Peg Maddocks, Ph.D. of NapaLearns, wins a North Bay Business Journal Nonprofit Leadership Award
Recognized for leading NapaLearns response to COVID-19
Professional background: Public school teacher and administrator for 10 years, then 40 years in industry, leading innovative technical training programs and focusing on online learning since 1984.
Education: Bachelor of Science degree in elementary and special education, Rhode Island College; Masters in Education, Administration, Rhode Island College; Ph.D., educational psychology, Michigan State University
Describe your organization
NapaLearns was founded in 2010 to transform education through technology and teaching to prepare students for the 21st century world of work.
Since then we have invested over $12 million in programs that provided seed-funding for technology for all public schools in Napa County, professional development for all K-12 teachers to transition teaching to a student-centered project-based learning environment, and launched a career readiness initiative to help all students become aware of careers in the digital workplace.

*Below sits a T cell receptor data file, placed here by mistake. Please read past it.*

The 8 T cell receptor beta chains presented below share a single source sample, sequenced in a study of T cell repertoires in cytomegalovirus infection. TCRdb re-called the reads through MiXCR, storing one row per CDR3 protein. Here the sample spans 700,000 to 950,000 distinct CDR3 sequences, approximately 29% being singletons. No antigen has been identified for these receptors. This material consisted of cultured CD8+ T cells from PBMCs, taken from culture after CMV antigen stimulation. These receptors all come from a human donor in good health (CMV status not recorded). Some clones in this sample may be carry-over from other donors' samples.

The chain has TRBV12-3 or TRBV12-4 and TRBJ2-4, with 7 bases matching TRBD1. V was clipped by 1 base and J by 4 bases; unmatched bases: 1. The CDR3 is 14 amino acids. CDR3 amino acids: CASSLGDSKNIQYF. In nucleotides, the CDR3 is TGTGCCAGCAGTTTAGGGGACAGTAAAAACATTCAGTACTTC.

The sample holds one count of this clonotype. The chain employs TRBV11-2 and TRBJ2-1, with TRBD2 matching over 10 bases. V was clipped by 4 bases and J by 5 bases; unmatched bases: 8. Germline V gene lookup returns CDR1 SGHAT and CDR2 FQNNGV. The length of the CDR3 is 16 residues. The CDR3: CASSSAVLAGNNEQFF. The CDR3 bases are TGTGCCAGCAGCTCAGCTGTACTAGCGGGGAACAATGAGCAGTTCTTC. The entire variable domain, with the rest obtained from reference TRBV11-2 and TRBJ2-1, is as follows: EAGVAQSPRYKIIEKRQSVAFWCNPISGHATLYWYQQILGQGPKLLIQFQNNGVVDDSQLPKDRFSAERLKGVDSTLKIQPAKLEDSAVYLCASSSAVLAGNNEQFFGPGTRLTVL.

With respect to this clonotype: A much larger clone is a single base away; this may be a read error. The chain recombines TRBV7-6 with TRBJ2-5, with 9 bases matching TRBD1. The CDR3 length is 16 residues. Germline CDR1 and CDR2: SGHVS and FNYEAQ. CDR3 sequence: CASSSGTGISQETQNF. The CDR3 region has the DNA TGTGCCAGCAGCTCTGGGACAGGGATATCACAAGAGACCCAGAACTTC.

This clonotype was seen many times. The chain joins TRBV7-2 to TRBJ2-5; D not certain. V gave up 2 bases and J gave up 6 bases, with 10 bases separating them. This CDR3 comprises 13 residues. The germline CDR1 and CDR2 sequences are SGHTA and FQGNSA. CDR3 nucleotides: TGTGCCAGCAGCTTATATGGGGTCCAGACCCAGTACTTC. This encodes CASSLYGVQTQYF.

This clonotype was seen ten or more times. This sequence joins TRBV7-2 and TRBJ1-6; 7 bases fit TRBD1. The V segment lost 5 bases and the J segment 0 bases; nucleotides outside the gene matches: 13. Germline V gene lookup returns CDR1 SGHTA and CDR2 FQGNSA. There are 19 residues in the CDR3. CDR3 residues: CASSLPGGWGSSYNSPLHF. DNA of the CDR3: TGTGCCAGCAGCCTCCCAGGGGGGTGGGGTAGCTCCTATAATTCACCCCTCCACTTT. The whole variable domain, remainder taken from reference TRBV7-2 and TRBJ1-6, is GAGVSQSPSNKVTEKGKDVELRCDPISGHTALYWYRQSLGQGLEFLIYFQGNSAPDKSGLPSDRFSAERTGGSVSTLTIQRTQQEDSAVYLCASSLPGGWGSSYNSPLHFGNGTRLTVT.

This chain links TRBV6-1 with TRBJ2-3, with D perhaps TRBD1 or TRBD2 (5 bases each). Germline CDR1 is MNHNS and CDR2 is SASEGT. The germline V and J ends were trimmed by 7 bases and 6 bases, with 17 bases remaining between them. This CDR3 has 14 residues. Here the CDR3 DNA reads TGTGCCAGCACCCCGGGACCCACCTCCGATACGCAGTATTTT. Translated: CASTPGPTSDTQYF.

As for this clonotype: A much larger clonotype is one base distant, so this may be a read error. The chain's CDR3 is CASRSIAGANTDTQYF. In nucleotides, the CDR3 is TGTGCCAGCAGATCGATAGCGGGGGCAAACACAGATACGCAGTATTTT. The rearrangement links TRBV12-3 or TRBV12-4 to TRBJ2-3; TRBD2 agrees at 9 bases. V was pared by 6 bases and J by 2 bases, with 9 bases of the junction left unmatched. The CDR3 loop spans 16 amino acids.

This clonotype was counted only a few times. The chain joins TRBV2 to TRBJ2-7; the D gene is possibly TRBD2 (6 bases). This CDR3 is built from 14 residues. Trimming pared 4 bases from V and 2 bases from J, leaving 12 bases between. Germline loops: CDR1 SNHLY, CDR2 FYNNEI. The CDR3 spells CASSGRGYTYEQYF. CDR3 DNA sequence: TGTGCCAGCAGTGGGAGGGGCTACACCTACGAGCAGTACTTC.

We have two full time staff members and two contractors to help us plan, market, and implement our programs. Our board of directors has included school district leaders and community members with a passion for technology-enabled education, including several Silicon Valley entrepreneurs.
Our two signature programs going forward are the NapaLearns Fellows master’s program, with 170 graduates, and the NapaLearns Virtual Career Academy to provide learners in high school and above entry-level career certification courses and exams to help them be successful in college and further their careers for high paying jobs in the digital workplace.
Tell us a little bit about yourself
I began my career as a kindergarten teacher and then served as director of a program for gifted and talented students in K-12 public schools.
During my Ph.D. program at Michigan State University, I discovered the world of corporate training and landed a job at General Motors, helping skilled trades experts design and teach courses.
Subsequently, I started my own consulting firm, then I spent 14 years at Cisco Systems, where my teams created the first large scale e-learning programs for partners, customers, and employees.